Revell 1/48 UH-34D Seahorse Kit First Look
|Date of Review||October 2012||Manufacturer||Revell|
|Kit Number||5323||Primary Media||Styrene|
|Pros||Back on the market after long absence||Cons||See text|
|Skill Level||Experienced||MSRP (USD)||$19.95|
The H-34 was one of Sikorsky's most popular helicopters ever produced (next to the Blackhawk). The aircraft first flew in March 1954 and entered service with the US Army as the CH-34 Choctaw, the US Navy as the H-34 Seabat, the US Marines as the H-34 Seahorse and even into the US Coast Guard. The USAF acquired only a few H-34s to serve as an interim rescue aircraft well after Sikorsky production ended, and these were only retained a few years.
In addition to US military service, the H-34 was exported to numerous military branches around the world, and its civilian version, the S-58 saw global commercial service as well. By the time production ceased in early 1970, over 1,800 examples had been built.
The aircraft was typically powered by a Wright R1820 radial engine of 1,525 horsepower, and many were later re-engined with a turbine pack rated at 1,550 shp.
The aircraft was employed in a wide range of missions from passenger service, troop transport, medevac, supply, vertep, and more. The aircraft was rugged, versatile and adaptable for duty in a wide range of environmental and operational conditions.
For many years, the Revell 1/48 H-34 kit has been a much-sought-after subject as it has been out of production and gaining value on the collector's market. A little over six years ago, I had the privilege to obtain one of the last releases of the Revell H-34 from Fotios Rouch's collection, and that kit was released back in 1988 (the scary part is that 1988 doesn't seem that long ago - sigh...). Over the last ten years, many folks including myself have pulsed Revell about when they might re-issue this kit and the response was always the same - the tooling was either damaged or lost.
So imagine our surprise when Revell announced the release of an H-34 in 1/48 scale several months ago, shortly after Italeri announced their own first installment in the H-34 series. To make it even more interesting, the announced retail price from Revell was to be half of the Italeri kit. To complicate things further, Gallery Models announced their own H-34 in 1/48 scale and you know that Sherman Collings is behind this one, so it is going to be good though somewhat more expensive than the other two kits.
I recall reading some inputs from one of the online chat rooms that they'd seen test shots of this Revell 1/48 H-34 and it was new tool so of course we had to take a look. New tool? Not even close. Let's take a closer look:
The kit is molded on light gray styrene and presented on three parts trees plus a tree of clear parts. If you see four gray trees in these images, the largest tree was cut into two sections so it would fit in a smaller box than the original releases.
In this next set of images, the sprue trees out of the old Revell AG kit from 1988 are on the left side and the new sprues are on the right. You can see for yourself that with the exception of the parts that have fallen off of the old sprue trees, these kits are identical right down to the identification numbers. There is one difference and that is on the clear sprue - there are three new parts added to the existing sprue, but that is it.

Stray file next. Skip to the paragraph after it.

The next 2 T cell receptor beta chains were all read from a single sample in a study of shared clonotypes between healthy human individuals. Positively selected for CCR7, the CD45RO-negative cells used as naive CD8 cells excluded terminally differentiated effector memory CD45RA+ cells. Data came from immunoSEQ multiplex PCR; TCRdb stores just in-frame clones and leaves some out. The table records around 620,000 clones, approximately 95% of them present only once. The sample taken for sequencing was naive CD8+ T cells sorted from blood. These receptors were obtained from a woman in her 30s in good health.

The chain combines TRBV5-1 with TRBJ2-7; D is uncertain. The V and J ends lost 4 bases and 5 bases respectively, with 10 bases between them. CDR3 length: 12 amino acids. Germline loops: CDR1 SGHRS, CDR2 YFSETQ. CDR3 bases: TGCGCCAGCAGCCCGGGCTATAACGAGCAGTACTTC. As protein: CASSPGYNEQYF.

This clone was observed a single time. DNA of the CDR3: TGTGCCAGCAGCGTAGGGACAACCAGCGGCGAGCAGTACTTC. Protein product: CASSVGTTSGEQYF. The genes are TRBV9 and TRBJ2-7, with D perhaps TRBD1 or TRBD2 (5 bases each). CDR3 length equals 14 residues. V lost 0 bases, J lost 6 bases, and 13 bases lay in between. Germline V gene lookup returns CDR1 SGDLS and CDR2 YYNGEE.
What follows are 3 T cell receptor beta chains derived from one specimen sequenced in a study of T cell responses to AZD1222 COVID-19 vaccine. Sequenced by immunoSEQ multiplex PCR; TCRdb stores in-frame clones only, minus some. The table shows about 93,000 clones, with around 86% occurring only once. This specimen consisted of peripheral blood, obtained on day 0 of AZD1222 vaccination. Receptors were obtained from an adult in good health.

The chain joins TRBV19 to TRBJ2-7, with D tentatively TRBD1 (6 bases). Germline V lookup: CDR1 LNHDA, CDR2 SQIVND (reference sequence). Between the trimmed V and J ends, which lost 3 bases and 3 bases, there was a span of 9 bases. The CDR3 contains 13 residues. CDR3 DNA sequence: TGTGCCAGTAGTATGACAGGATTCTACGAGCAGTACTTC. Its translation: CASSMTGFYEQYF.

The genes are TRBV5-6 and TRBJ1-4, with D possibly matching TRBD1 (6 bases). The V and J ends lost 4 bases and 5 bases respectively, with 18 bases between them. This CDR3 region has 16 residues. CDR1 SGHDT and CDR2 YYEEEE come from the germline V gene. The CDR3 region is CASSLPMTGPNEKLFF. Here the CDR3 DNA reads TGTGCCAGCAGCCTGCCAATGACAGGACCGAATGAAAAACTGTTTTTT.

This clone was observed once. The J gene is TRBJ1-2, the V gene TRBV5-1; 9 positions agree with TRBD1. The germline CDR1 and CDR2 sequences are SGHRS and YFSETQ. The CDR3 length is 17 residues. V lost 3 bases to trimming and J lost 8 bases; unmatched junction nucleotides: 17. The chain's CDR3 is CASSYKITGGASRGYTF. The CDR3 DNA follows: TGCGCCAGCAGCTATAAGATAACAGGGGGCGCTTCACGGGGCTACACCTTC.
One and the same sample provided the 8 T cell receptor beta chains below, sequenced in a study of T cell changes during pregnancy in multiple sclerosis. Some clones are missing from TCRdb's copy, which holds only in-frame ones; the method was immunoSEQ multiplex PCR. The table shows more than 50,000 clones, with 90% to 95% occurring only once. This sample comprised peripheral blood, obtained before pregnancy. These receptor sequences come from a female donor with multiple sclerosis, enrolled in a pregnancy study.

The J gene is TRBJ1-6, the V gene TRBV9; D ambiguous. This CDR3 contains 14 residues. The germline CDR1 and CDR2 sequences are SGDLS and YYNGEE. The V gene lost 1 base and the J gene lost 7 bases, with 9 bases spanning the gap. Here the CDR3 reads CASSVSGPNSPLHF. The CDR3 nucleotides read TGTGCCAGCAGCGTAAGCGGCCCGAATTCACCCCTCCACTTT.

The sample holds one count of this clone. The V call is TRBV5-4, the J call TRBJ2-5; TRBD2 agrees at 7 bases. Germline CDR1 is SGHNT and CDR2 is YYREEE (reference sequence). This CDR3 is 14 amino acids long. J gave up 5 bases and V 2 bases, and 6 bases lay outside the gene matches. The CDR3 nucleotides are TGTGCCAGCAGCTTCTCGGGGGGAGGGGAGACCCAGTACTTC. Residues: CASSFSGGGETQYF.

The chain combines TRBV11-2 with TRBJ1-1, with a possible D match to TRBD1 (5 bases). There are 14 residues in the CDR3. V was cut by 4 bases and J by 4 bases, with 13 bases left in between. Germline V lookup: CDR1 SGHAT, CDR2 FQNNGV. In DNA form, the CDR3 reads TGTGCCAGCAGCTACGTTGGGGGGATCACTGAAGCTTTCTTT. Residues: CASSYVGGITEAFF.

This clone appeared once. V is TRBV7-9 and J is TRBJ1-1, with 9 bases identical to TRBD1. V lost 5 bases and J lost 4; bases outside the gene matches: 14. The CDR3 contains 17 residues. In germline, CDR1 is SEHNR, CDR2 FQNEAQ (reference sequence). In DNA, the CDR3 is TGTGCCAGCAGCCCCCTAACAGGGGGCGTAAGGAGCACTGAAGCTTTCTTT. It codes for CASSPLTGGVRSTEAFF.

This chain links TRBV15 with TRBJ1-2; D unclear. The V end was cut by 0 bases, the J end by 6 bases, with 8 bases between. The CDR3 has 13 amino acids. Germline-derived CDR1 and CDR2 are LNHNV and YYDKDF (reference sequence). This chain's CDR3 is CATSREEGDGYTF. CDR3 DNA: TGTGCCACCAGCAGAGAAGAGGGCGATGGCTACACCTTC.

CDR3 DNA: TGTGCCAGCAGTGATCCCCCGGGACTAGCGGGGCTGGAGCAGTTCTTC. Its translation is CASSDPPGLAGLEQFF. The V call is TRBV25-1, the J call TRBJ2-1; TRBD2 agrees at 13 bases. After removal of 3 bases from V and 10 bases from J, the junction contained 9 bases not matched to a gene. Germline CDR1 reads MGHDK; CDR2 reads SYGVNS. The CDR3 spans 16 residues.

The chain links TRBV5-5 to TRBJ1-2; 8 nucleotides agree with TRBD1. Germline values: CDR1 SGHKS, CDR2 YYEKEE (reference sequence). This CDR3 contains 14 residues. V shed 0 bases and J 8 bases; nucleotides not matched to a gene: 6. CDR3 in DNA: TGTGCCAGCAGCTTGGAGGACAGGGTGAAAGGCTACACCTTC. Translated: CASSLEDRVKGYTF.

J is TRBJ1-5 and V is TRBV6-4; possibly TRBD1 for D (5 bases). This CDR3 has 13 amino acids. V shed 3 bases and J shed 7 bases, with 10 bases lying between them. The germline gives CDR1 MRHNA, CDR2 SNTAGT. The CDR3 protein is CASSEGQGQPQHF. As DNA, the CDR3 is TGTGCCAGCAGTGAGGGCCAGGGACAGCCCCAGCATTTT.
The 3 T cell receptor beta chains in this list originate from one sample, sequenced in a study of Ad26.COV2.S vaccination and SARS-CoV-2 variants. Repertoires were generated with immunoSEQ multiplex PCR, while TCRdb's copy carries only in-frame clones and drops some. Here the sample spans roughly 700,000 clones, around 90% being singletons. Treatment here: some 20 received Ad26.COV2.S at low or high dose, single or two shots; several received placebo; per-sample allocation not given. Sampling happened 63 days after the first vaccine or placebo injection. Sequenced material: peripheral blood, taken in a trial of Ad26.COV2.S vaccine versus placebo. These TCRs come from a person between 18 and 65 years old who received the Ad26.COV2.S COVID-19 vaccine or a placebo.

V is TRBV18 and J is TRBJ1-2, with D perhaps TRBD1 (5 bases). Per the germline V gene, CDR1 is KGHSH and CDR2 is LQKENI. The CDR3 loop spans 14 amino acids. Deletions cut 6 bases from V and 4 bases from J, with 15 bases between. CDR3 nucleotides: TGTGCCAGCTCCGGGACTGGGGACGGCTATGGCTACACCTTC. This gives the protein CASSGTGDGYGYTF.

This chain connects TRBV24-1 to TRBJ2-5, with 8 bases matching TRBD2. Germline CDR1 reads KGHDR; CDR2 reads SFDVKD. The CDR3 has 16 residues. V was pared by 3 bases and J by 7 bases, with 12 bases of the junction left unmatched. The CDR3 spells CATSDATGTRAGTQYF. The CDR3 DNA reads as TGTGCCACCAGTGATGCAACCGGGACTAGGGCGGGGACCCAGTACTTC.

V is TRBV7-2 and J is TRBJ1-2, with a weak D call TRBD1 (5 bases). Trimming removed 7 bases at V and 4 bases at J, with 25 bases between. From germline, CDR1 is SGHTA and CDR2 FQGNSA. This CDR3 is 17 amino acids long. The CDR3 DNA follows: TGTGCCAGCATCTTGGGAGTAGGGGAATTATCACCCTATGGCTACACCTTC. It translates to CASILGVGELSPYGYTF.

Profiles and markings are included for two examples:
- UH-34D, 148765, HMM-262, ET/32, USMC, aircraft used to attempt recovery of Gus Grissom's Mercury spacecraft, 1961
- UH-34D, 148772, HMM-262, ET/37, USMC
The decal sheet has markings for both examples as well as the dorsal walkway and the engine grilles.
For someone that is looking for an inexpensive or nostalgic project, this kit is a great choice. However now that I've built the Italeri Wessex and I can see how outdated the Revell kit is by comparison, it is almost like having Aurora reissue their 1/48 (sort of) A-7 Corsair II to compete against Hasegawa's outstanding SLUF. Does that sound a little harsh? What would need to be done to bring this kit up-to-date?
- Update the flight deck, especially those awful crew seats and add the missing details
- Install a ceiling in the main cabin
- Lose the sofas in the main cabin and replace with sling seating
- Replace the decal grilles around the main rotor mast with open grilles and put a transmission down inside
- Replace the decal grilles around the engine bay with photo-etched (or other) open grilles
- Scribe the panel lines
- Bow the main rotor blades
Of course the Wessex HU.5 was turbine-powered where the UH-34D is powered by an air-cooled radial engine that needs lots of open grillwork to stay cool. On the Revell kit this is replicated by decals. The Italeri kit is supposed to be photo-etch. The Gallery Models kit is supposed to be impressive.
I must say that I'm conflicted regarding the reissue of this kit. I'll be building one of these kits for fun, but I'll definitely be waiting for the next two H-34 kits to come along as we'll finally have some good options for a good scale model of this aircraft.
If Revell had reissued this kit ten years ago, there'd be lots of happy modelers out there including this one, but not so much now...
For a look at this kit built-up, look here.